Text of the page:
Palau was made for kayaking, where paddlers can make their way into any one of hundreds of solace-giving bays and lagoons with perfectly unspoiled scenery of impeccable preserved reefs and coves. Palau is probably the best place in the world for nature-loving kayakers to take day trips or excursions of several days.
Seabirds pass through narrow channels and soar to their nests set high in the mushroom-shaped Rock Islands, and the only sounds you hear are their calls and the swirling of your paddles breaking the placid surface.
For vigorous-activity enthusiasts, a must is hiking in Babeldaob, Palau’s biggest island and the second-largest landmass in Micronesia. Measuring 27 miles/43 kilometers in length and 15 miles/24 kilometers across at its widest point, Babeldaob’s terrain transforms gracefully from steep mountains and forested hills or savannahs, to freshwater lakes to a paradise of sand along the longest natural beach in Palau. Blessed with these natural as well as historic wonders, ancient stone paths built in the jungle centuries ago lead to fascinating remnants of old villages and ancient hillside terraces.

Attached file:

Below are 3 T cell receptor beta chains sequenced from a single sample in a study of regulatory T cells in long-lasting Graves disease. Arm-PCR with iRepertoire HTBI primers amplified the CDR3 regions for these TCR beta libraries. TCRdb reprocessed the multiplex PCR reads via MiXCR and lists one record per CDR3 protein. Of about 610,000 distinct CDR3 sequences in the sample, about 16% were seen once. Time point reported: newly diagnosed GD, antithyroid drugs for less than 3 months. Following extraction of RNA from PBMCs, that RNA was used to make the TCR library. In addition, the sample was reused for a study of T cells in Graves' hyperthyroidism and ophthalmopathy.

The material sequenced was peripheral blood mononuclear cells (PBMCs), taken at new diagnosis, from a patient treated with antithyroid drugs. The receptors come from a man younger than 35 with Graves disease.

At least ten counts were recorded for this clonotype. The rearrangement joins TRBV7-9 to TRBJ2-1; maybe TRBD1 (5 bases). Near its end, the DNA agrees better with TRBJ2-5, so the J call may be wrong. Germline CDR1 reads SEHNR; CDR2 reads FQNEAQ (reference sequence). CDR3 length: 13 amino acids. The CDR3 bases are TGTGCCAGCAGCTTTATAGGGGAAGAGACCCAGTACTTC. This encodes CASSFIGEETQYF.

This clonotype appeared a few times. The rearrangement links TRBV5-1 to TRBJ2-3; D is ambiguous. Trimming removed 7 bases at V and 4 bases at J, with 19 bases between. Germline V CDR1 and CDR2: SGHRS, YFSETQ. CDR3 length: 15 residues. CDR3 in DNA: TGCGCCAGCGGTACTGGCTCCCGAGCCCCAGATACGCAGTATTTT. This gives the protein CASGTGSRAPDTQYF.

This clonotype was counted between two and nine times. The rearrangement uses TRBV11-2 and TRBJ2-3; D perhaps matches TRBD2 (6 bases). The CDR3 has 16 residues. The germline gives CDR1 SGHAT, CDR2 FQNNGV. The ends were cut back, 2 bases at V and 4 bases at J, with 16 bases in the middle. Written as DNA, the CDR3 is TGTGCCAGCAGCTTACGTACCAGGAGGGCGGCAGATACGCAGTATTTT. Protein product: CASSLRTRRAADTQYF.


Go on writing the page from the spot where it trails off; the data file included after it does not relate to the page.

Palau’s cobalt drop-offs, prisms of colorful coral reefs and virtually limitless variety of sea life in this tropical paradise wow snorkelers, from beginners to experienced, with over fifty existing sites, each different from the next. Snorkeling is year-round in Palau and during the busiest season from January to April, spectacular sights such as migratory whale sharks passing by, sharks or mantas mating, and large schools of fish spawning can be seen.
Palau is where divers can have it all, more sea life and shipwrecks than other island destinations, and an incredible 400 species of reef-building hard corals and 150 species of soft corals, gorgonians, and sea pens, Palau also has at least 1,450 species of reef fish. There are over 60 dive sites, as well as 60 sunken ships and aircraft, reminders of the titanic battle fought here during World War II.